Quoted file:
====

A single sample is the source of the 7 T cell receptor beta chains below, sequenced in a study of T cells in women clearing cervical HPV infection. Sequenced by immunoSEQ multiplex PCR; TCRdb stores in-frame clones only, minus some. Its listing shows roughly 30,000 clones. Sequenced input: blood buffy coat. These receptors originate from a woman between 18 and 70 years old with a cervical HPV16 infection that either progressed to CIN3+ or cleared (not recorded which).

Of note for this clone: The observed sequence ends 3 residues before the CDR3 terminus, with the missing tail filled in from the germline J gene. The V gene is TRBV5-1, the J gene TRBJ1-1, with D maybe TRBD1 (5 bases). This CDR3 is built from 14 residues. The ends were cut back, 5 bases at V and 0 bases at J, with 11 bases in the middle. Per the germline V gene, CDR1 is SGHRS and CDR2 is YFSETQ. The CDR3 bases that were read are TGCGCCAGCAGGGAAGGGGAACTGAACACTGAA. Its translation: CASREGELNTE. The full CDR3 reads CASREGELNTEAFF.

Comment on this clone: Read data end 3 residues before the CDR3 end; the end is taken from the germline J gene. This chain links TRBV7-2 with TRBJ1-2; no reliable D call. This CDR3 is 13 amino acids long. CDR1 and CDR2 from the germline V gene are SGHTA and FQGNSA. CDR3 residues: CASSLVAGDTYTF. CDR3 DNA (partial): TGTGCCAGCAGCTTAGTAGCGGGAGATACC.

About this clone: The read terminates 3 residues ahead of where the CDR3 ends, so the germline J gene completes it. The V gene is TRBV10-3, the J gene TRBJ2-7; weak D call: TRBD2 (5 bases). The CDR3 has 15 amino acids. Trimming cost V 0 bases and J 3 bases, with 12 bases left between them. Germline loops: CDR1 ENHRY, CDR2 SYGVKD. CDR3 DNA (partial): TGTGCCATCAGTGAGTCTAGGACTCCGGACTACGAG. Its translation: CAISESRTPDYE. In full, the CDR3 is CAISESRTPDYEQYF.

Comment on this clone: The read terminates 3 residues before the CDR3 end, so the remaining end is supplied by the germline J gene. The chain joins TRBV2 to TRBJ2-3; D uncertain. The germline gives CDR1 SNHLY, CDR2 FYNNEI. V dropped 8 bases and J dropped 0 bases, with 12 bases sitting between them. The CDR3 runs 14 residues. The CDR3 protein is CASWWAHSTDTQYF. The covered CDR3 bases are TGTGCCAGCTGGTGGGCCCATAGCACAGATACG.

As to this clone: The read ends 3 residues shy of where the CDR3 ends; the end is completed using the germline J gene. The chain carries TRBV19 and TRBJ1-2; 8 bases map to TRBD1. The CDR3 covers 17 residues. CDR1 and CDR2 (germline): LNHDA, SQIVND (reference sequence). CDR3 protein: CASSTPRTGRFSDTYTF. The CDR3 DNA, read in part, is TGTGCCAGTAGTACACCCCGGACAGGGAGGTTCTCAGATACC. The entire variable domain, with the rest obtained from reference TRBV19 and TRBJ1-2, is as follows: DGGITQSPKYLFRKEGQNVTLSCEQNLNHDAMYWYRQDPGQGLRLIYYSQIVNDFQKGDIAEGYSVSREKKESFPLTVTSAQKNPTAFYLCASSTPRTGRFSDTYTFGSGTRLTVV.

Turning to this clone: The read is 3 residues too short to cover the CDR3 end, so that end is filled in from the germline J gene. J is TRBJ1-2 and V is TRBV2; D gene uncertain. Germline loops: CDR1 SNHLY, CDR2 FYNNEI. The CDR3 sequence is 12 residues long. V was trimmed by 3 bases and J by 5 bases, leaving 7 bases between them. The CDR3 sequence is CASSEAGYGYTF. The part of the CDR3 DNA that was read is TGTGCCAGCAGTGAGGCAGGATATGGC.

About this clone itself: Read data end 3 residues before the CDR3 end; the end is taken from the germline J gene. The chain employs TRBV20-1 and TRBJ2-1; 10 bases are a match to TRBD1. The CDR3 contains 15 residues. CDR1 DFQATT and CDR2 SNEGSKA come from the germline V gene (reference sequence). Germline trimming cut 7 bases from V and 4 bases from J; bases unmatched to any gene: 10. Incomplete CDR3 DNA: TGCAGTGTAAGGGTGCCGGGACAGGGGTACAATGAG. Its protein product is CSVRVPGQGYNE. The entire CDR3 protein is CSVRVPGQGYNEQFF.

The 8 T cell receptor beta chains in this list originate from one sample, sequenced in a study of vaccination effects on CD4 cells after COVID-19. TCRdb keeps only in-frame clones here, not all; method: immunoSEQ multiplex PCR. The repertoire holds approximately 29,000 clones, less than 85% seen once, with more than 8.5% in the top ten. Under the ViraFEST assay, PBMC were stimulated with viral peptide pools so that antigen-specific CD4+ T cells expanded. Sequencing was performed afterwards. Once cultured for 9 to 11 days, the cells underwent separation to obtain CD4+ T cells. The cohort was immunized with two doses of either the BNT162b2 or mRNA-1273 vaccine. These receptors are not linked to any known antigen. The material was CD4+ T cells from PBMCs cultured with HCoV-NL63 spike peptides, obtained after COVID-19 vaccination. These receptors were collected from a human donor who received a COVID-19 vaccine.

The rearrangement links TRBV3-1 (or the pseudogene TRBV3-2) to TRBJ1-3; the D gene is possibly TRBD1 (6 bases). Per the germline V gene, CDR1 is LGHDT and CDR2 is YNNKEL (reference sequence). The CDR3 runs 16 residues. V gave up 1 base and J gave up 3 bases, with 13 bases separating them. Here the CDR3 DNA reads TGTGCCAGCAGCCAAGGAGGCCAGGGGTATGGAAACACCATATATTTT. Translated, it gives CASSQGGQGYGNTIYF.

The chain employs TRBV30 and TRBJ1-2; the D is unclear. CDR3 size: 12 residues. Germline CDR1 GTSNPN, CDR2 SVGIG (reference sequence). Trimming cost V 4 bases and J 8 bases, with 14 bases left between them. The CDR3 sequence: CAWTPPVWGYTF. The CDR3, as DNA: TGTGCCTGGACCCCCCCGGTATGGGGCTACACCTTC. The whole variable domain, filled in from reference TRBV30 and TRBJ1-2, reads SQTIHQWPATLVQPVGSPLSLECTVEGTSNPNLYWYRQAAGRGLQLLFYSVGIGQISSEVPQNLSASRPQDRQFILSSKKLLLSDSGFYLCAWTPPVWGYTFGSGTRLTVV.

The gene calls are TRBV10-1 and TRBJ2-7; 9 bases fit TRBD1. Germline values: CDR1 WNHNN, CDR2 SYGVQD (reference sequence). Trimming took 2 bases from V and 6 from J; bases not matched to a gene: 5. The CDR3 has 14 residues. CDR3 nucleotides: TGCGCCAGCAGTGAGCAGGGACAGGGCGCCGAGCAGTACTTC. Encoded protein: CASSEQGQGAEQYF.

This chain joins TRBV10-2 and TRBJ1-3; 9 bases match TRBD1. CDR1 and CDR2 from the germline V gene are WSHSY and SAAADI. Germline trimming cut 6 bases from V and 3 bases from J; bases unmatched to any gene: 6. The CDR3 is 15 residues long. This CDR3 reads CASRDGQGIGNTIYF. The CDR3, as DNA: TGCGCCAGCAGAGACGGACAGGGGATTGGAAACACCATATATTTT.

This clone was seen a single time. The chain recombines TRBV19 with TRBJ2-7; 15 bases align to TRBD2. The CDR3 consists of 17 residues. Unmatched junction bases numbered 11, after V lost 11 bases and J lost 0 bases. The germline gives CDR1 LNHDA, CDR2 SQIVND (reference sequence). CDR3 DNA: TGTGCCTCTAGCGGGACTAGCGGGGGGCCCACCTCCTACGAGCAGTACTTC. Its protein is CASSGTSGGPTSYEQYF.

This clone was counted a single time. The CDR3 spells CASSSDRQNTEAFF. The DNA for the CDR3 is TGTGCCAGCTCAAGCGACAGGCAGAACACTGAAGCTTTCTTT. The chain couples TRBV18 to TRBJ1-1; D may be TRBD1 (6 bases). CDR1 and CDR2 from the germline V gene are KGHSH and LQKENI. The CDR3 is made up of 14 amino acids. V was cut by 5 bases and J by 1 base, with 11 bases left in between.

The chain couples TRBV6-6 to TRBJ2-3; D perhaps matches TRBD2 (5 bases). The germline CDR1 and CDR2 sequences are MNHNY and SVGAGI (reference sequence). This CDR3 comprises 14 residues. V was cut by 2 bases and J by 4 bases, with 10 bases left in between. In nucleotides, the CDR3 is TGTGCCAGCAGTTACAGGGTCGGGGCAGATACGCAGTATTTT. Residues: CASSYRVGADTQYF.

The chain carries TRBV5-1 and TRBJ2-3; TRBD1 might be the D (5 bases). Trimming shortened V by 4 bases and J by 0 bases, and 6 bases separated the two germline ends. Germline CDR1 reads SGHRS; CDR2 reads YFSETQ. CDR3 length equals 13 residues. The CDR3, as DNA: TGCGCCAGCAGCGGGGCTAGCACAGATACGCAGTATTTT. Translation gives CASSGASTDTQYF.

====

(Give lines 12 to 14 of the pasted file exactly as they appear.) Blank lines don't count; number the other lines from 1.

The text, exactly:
The gene calls are TRBV10-1 and TRBJ2-7; 9 bases fit TRBD1. Germline values: CDR1 WNHNN, CDR2 SYGVQD (reference sequence). Trimming took 2 bases from V and 6 from J; bases not matched to a gene: 5. The CDR3 has 14 residues. CDR3 nucleotides: TGCGCCAGCAGTGAGCAGGGACAGGGCGCCGAGCAGTACTTC. Encoded protein: CASSEQGQGAEQYF.

This chain joins TRBV10-2 and TRBJ1-3; 9 bases match TRBD1. CDR1 and CDR2 from the germline V gene are WSHSY and SAAADI. Germline trimming cut 6 bases from V and 3 bases from J; bases unmatched to any gene: 6. The CDR3 is 15 residues long. This CDR3 reads CASRDGQGIGNTIYF. The CDR3, as DNA: TGCGCCAGCAGAGACGGACAGGGGATTGGAAACACCATATATTTT.

This clone was seen a single time. The chain recombines TRBV19 with TRBJ2-7; 15 bases align to TRBD2. The CDR3 consists of 17 residues. Unmatched junction bases numbered 11, after V lost 11 bases and J lost 0 bases. The germline gives CDR1 LNHDA, CDR2 SQIVND (reference sequence). CDR3 DNA: TGTGCCTCTAGCGGGACTAGCGGGGGGCCCACCTCCTACGAGCAGTACTTC. Its protein is CASSGTSGGPTSYEQYF.